Once you get past the fact that there are stale images of emo teenage models with bubble dialogues talking about how a Tiger jumping at you will make you absorb new material more efficiently, you’ll come to realize, as I did, that this is really a great introduction into how to think about and write good Object Oriented code. Head First Design Patterns is not a great reference catalogue that covers all details, advantages, disadvantages, and lots of conceptual minutiae about each and every pattern. Instead, the book talks you through the most simplistic of examples. Instead of examples where you are building a Word Processor or some other non-trivial real world application with scary (to me at least) C++ code, the examples work you through things like building a silly encapsulation of a Pizza Parlor (in the case of the Factory Pattern) with reliance only on small code snippets. But despite being simplistic, one read through each chapter was enough to understand the basics of what the hell was going on in a given pattern.
As an anecdotal example of how effective this was, I never really understand why the classes in java.io were written the way they were until I finally read the Head First Design Patterns chapter on Decorators.
While reading this book, I began thinking more about and writing more loosely coupled code and that used patterns here and there where applicable. In short, I finally understood OO beyond the textbook definition.
Bloch’s Effective Java was influential in the sense that it was the first time I stopped performing cargo cult programming and started thinking about why code was written the way it was and what certain idioms existed in Java, which is the language I was getting paid to use at the time and the language I still get paid to use today. I started using immutability (even before knowing much about FP) when writing domain classes and I understood why I was doing it - which at the time it was a pretty decent way I could preserve class invariants.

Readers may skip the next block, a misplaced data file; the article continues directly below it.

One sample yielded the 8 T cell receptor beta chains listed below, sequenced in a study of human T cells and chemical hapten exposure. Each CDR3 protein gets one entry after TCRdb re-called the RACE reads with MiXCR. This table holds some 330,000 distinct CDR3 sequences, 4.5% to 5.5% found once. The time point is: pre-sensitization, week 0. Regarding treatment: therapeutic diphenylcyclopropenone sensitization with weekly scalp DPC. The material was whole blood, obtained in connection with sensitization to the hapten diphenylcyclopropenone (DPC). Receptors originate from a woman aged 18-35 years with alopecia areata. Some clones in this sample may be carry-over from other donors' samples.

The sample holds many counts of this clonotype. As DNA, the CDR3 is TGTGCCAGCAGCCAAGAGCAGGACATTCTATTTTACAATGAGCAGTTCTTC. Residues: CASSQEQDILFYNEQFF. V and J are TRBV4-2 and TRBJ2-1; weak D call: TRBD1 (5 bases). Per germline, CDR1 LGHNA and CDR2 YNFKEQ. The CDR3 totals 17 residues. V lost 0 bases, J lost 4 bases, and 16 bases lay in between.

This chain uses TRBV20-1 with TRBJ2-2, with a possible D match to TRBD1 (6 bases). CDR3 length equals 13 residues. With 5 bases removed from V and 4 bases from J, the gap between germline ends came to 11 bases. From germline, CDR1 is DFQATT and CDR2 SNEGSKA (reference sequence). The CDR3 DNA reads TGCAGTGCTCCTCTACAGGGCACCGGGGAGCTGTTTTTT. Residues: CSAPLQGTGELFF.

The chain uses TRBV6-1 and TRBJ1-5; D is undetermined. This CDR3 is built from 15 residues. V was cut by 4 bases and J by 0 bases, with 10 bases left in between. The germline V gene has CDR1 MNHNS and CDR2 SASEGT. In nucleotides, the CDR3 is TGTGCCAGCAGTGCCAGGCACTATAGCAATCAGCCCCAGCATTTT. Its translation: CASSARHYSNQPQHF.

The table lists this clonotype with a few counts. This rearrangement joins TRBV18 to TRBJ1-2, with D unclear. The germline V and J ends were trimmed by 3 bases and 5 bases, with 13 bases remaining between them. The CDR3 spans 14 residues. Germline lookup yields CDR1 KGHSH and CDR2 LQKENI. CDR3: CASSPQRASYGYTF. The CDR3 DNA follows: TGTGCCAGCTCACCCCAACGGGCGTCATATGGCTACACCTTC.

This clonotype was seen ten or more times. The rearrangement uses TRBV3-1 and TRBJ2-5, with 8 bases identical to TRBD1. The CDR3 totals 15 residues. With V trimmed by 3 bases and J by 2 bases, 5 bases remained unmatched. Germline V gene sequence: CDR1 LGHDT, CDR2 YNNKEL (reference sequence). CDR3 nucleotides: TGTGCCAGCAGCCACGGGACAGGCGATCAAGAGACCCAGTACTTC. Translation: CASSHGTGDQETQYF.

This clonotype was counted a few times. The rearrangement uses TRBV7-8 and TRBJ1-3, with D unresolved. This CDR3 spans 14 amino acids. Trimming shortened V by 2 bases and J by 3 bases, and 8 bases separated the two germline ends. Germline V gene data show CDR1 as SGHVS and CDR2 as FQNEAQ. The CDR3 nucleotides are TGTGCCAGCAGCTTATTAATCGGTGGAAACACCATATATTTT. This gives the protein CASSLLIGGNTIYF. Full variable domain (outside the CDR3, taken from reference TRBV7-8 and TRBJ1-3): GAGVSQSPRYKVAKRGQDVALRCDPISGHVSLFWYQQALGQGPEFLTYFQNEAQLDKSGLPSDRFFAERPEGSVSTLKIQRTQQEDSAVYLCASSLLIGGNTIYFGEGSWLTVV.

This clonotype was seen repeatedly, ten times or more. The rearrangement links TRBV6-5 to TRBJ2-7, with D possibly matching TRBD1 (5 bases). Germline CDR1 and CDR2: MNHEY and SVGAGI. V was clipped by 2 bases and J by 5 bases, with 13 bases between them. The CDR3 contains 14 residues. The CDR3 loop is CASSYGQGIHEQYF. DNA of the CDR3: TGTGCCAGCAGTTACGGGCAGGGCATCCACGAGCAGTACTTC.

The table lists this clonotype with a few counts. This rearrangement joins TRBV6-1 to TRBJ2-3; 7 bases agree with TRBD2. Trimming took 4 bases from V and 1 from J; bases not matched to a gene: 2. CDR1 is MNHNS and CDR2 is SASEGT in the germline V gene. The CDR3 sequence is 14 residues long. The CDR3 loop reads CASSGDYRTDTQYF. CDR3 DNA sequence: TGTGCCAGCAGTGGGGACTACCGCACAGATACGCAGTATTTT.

Overall, there isn’t anything earth shattering about Effective Java. But that doesn’t keep it from being one of my favorites and something I still come back to often.
I read this book by Kent Beck sometime around 2011. I had spent a couple of years doing more build engineer/ops style of work and away from application development. However, during those dark ages I came across this book and it has changed the way I’ve programmed since. Prior to reading this book, I never performed TDD at all. In fact, I had very few automated tests whatsoever for my code.
Beck wrote this book in a very informal and conversational manner. Almost as if he were narrating to you as you watched over his shoulder. Thought it wasn’t immediate, I eventually started groking TDD a couple of weeks after reading this book and stubbornly trying to practice TDD.
Now, if it’s new code that I’m writing, there’s about a 95% chance I’m quickly writing a failing test first before I write the code. As I’ve mentioned previously though , this isn’t just about ensuring correctness about my code, but it is also about putting a very loud guard in front of the assumptions I’m making while programming so that other developers, including my future self, will be warned when they touch production code in significant ways.
Right about the time I read Test Driven Development By Example and shortly after my foray into build and ops work, I started performing consulting in the ESB and SOA space. I was already vaguely familiar with Enterprise Integration Patterns, having dabbled a good bit into Mule and a small bit into Apache Camel. Though where reading the GoF book for design patterns really did me no good at the time I read it, Hophe’s tome was a venerable godsend.
It is entirely one thing to think about how to write decent object oriented code for a specific app that is loosely coupled and easily extendable, but an entirely different thing altogether to design and think about architecting a large system of heterogeneous apps and services that depend on processing high loads in a highly parallelized way to scale appropriately while also providing guaranteed messaging and many other such non-functional concerns. This was the book that at least helped me define what the toolbag is and helped fill in the “why” part of how these perplexing constructs came to exist in libraries and tools such as Mule and Camel.